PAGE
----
Migrating to Hexo - Hosting

2018-12-03 This post is over 2 years old

Last post, I explained how I found and tweaked my first theme. This week I’ll review how I finally hosted my Hexo blog.

When I first started blogging, I relied on Wordpress to host my fledgling blog. This constrained me to using a Wordpress subdomain. There is nothing wrong with this, and it worked well for many years. But as I grew in skill, I recognized that having my own domain would prove useful.

B efore I converted to Hexo, I procured a domain from 1&1, scheufler.io. I was able to buy the rights to the domain for a year for a reasonable price. And IO group felt appropriate for the somewhat technical nature of my posts. I was able to redirect to wordpress from my new domain. But to keep the user on my domain, I’d have to find someone to run a server with my wordpress site on it.

Around this time, I had begun to play with Ghost on Heroku, who offers low-level hosting for free. They even have the ability to add pipelines through Git. I had a separate testing and production site. These allowed me to develop and draft without showing incomplete work to the public.

But Heroku’s free-tier service has a down-side. To offer this free service, they only spin up an instance for you when someone requests the page. As a result the average load time for the initial page for a Ghost blog that was asleep was enormous! A Hexo blog doesn’t escape this issue either. But the initial page load is a touch faster given it is static content.

This got me looking for static content hosts. GithubPages came up near the top. But so did a host which I’d not heard of before: Netlify. Netlfiy and GithubPages offer nearly the same service. But Netlify caught my attention with the offer of going beyond static pages. And at the time, I had some interest in the extensiblility of my otherwise static site.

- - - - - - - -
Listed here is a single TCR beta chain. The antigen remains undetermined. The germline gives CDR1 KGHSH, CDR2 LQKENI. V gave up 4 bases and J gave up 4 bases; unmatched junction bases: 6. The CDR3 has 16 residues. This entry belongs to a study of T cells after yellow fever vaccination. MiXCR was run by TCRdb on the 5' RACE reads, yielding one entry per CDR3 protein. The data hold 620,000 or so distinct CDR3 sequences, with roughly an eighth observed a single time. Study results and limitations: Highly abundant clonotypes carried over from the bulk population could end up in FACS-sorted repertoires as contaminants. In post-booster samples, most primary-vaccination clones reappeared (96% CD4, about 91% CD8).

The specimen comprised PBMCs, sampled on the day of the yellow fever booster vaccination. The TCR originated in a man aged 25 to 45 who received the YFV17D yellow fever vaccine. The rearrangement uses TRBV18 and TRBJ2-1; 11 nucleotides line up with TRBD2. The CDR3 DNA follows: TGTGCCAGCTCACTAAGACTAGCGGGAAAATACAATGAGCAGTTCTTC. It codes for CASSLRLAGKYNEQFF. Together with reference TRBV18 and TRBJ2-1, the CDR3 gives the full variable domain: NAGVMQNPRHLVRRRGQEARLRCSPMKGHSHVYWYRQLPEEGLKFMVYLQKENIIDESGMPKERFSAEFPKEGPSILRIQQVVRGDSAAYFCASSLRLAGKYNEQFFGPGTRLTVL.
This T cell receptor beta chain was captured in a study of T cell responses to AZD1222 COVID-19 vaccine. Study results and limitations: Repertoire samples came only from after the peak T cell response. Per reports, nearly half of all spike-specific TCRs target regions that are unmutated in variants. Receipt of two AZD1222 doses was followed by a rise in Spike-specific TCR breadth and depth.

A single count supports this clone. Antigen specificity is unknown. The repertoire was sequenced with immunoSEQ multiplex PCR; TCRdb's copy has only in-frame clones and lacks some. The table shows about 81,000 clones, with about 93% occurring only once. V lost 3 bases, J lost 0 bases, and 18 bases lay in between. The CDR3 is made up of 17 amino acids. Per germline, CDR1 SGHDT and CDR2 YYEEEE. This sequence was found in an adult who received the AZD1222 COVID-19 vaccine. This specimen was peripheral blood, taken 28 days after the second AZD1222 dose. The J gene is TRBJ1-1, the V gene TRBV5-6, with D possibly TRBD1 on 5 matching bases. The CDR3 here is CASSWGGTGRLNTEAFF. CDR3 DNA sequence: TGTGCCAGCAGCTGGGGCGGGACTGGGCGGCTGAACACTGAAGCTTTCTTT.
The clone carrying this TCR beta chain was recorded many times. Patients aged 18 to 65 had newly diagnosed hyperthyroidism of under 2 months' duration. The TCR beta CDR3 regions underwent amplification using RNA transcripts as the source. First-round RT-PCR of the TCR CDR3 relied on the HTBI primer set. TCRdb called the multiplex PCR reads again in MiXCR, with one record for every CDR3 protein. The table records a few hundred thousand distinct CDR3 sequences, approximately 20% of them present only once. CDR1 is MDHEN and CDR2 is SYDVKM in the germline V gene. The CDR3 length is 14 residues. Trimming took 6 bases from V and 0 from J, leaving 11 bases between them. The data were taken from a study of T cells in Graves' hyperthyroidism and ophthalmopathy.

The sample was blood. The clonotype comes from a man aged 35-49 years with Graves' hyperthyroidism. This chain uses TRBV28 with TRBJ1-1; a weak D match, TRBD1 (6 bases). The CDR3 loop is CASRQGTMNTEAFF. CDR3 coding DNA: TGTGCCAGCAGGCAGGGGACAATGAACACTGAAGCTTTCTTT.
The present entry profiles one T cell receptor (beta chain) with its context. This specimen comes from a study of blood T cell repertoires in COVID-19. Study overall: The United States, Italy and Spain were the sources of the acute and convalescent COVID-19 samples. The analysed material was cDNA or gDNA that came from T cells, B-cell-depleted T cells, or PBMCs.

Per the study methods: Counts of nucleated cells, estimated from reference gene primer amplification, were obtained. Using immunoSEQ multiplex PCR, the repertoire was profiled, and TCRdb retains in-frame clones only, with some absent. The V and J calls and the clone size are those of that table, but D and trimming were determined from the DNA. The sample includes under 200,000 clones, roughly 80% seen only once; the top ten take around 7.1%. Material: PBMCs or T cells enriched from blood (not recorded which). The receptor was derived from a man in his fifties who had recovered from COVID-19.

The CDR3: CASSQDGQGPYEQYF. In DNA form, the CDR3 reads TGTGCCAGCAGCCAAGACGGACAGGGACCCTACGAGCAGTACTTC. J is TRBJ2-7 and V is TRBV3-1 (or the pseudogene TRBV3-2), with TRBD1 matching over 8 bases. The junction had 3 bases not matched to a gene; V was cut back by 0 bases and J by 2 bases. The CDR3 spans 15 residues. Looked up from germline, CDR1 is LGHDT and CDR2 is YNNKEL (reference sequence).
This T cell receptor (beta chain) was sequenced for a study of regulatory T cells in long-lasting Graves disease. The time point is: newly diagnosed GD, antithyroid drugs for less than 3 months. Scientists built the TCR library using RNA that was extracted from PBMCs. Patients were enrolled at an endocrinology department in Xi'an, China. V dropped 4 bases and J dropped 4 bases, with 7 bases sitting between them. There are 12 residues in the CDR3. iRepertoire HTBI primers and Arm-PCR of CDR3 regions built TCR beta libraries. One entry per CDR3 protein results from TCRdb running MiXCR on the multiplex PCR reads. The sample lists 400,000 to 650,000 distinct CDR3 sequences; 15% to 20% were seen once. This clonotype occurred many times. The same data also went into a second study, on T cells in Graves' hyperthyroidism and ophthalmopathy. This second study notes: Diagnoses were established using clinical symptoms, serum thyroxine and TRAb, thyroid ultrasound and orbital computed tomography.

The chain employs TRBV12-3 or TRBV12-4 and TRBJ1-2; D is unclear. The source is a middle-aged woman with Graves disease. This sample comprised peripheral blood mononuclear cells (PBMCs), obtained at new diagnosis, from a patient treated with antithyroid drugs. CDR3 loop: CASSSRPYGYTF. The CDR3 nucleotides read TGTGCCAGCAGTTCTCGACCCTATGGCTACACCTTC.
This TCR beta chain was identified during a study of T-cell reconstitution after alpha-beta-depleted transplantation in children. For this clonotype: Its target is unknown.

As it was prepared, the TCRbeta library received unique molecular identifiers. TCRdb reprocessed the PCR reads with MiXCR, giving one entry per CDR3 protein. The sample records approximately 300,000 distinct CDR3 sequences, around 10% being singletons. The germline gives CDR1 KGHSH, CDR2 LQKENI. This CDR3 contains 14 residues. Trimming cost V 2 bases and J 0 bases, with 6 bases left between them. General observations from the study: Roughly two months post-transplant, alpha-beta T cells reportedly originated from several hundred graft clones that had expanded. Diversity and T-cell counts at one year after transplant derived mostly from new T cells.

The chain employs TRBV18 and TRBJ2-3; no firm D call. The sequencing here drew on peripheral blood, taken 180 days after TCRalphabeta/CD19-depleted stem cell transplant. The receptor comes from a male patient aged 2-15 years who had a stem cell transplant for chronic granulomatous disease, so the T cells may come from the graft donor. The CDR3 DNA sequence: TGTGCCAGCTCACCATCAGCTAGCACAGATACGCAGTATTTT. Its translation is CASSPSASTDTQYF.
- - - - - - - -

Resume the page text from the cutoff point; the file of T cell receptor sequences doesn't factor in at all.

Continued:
After I’d finally converted my blog, I set-up my Netlify account and gave it a test run. It was quite easy to setup! I was even able to preview the site before marking it ready for full-time. All I had to do was select the Repo from my Github account, give Netlify permission to access that content, and tell it to go.

That set me up under a Netlify subdomain. But Netlify had excellent instructions to modify the DNS registry. Now my domain would rout content from Netlify, while acting under the scheufler.io domain. After modifying the DNS entry on 1&1, and waiting for a while, I was able to navigate to my blog as hosted by Netlify.

With my newly minted daniel.scheufler.io Hexo blog, I began to review my content. Netlify had flagged a couple of things for my attention. They highlighted the lack of an SSL, and that I was serving insecure content from the site. They had an easy single click process to setup the SSL, which I immediately employed. They use Let’s Encrypt, which made the process both nigh painless and free.

For the insecure content, they did not flag the specific links. But with their warning, I was able to do a quick search through my file to find the offending links.

And with that, I had a static Hexo Blog, properly hosted under the scheufler.io domain, with a Let’s Encrypt SSL. I’ve been very happy with this site. The increased control and ease of managing the site are also nice. I hope this series has provided some food for thought. Or that is provides some tools you hadn’t yet encountered.

As I round the last turn on this series, I plan to close with some minor clean-up activities I took. I’ll cover adding Google Analytics, and how I’d added a small feature to the Theme. Until next time, Thanks for reading!